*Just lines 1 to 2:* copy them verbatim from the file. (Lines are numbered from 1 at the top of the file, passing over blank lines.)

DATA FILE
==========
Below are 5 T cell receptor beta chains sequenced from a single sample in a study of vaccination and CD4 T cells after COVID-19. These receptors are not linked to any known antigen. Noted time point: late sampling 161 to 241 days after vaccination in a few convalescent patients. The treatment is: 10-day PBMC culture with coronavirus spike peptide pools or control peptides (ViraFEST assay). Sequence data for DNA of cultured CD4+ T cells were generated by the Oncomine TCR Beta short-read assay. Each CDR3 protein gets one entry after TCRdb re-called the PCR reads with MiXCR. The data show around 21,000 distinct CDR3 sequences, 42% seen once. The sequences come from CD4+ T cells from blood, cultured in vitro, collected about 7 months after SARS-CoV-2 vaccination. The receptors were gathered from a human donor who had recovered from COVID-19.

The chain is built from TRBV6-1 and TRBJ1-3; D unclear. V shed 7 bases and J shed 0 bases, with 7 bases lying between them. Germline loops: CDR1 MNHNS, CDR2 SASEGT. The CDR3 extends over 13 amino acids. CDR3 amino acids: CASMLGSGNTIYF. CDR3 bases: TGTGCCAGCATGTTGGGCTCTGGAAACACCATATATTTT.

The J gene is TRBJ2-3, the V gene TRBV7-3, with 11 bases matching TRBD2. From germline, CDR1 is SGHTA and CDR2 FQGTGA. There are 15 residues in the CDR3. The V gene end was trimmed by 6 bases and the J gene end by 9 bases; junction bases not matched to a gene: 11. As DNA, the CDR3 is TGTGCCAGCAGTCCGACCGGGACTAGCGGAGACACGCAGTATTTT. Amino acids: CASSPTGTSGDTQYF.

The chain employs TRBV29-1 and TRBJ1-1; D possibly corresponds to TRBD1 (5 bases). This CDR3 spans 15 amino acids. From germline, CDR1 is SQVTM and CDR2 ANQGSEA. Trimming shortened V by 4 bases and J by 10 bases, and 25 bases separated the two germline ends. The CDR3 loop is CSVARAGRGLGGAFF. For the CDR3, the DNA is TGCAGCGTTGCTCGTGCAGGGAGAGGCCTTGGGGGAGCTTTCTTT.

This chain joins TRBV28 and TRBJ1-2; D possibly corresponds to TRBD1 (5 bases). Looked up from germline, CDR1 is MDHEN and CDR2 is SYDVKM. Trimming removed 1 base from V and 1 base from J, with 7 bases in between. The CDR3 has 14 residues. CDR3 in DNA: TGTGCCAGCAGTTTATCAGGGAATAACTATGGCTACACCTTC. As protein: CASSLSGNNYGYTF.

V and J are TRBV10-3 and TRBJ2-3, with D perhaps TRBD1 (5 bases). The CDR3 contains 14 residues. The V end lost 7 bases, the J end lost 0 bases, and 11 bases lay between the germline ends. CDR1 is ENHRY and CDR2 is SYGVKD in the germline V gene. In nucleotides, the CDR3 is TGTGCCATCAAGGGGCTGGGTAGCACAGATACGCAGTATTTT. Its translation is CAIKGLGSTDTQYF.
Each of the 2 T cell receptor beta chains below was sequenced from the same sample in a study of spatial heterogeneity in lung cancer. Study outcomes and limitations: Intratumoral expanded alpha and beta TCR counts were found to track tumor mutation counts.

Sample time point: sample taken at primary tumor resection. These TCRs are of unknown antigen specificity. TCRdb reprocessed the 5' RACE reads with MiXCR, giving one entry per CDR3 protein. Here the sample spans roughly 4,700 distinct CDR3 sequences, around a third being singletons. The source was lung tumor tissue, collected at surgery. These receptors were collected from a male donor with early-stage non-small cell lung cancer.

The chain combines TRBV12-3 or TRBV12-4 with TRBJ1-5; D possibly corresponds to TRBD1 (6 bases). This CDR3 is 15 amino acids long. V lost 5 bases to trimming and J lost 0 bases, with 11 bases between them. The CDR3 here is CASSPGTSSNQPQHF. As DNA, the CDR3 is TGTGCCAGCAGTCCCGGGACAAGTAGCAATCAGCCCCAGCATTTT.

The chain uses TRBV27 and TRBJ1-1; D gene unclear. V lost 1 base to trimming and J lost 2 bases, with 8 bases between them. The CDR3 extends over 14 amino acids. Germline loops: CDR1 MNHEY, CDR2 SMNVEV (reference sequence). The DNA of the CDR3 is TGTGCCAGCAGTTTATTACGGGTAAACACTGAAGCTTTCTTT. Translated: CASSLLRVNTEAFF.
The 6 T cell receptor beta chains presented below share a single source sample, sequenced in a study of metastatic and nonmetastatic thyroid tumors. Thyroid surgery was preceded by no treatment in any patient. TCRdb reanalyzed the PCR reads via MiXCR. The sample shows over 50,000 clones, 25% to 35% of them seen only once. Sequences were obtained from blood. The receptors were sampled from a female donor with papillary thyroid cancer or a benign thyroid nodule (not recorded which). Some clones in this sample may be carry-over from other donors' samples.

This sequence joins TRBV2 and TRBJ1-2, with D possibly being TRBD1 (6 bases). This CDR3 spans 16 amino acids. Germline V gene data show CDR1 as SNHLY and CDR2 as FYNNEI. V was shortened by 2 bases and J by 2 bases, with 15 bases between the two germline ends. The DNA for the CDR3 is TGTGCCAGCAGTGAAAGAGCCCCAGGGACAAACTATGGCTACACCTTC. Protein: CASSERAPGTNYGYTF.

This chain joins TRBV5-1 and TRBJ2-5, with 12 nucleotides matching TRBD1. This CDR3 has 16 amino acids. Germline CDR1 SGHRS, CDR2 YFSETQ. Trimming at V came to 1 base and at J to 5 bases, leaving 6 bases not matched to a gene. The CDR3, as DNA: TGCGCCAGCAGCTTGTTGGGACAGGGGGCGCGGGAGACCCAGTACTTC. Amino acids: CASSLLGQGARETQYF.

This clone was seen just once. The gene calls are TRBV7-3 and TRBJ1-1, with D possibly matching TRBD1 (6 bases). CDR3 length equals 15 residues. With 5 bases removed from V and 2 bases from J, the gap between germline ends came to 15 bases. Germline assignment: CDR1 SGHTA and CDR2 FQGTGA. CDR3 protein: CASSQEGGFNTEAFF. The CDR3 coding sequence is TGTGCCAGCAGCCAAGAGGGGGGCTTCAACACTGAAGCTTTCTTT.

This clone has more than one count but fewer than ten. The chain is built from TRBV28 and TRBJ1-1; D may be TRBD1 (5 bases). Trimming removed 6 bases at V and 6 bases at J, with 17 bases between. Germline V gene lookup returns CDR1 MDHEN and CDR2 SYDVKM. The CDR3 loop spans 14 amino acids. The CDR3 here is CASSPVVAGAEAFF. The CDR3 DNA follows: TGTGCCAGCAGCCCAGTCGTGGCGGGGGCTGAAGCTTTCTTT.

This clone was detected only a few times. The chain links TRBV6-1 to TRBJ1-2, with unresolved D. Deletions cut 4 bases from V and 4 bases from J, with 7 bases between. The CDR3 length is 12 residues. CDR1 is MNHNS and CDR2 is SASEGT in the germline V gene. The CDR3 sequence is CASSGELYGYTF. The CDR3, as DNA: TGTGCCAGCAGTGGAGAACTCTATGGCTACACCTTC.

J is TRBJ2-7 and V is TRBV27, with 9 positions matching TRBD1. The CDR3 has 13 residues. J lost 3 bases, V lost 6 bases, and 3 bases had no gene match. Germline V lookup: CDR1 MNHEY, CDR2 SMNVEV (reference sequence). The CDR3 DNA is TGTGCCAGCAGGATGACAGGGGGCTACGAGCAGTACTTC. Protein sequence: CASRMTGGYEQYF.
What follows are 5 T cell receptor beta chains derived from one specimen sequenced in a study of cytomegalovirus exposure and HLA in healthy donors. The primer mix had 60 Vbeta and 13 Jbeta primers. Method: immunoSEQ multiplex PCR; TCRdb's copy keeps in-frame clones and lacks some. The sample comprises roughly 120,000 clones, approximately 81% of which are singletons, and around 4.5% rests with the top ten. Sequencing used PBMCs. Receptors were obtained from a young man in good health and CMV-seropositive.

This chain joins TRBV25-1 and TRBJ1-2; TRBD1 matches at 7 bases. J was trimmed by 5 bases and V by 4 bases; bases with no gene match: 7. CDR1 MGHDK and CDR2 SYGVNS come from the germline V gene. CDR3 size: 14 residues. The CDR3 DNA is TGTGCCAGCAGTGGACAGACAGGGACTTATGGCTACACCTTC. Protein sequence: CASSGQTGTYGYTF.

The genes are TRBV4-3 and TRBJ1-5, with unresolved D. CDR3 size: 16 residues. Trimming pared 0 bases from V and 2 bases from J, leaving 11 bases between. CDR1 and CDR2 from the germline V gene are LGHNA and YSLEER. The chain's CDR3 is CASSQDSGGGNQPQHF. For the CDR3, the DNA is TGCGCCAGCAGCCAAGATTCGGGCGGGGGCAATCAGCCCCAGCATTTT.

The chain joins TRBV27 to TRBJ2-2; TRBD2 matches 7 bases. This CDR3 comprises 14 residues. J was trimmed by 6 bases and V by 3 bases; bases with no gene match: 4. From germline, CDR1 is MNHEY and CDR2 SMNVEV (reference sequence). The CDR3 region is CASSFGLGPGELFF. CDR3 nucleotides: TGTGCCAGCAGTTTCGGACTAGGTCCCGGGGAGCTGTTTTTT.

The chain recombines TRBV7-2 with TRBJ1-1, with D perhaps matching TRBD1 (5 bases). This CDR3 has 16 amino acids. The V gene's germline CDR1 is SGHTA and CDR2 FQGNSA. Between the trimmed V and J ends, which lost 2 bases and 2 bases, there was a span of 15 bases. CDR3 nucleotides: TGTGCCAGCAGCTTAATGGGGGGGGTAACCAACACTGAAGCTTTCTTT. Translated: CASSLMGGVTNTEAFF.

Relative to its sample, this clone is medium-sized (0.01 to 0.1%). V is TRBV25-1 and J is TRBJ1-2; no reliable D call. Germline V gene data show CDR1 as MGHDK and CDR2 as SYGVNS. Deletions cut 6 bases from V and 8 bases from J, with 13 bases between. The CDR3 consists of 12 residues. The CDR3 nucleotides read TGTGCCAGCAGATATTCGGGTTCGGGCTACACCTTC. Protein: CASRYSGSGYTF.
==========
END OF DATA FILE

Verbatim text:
Below are 5 T cell receptor beta chains sequenced from a single sample in a study of vaccination and CD4 T cells after COVID-19. These receptors are not linked to any known antigen. Noted time point: late sampling 161 to 241 days after vaccination in a few convalescent patients. The treatment is: 10-day PBMC culture with coronavirus spike peptide pools or control peptides (ViraFEST assay). Sequence data for DNA of cultured CD4+ T cells were generated by the Oncomine TCR Beta short-read assay. Each CDR3 protein gets one entry after TCRdb re-called the PCR reads with MiXCR. The data show around 21,000 distinct CDR3 sequences, 42% seen once. The sequences come from CD4+ T cells from blood, cultured in vitro, collected about 7 months after SARS-CoV-2 vaccination. The receptors were gathered from a human donor who had recovered from COVID-19.

The chain is built from TRBV6-1 and TRBJ1-3; D unclear. V shed 7 bases and J shed 0 bases, with 7 bases lying between them. Germline loops: CDR1 MNHNS, CDR2 SASEGT. The CDR3 extends over 13 amino acids. CDR3 amino acids: CASMLGSGNTIYF. CDR3 bases: TGTGCCAGCATGTTGGGCTCTGGAAACACCATATATTTT.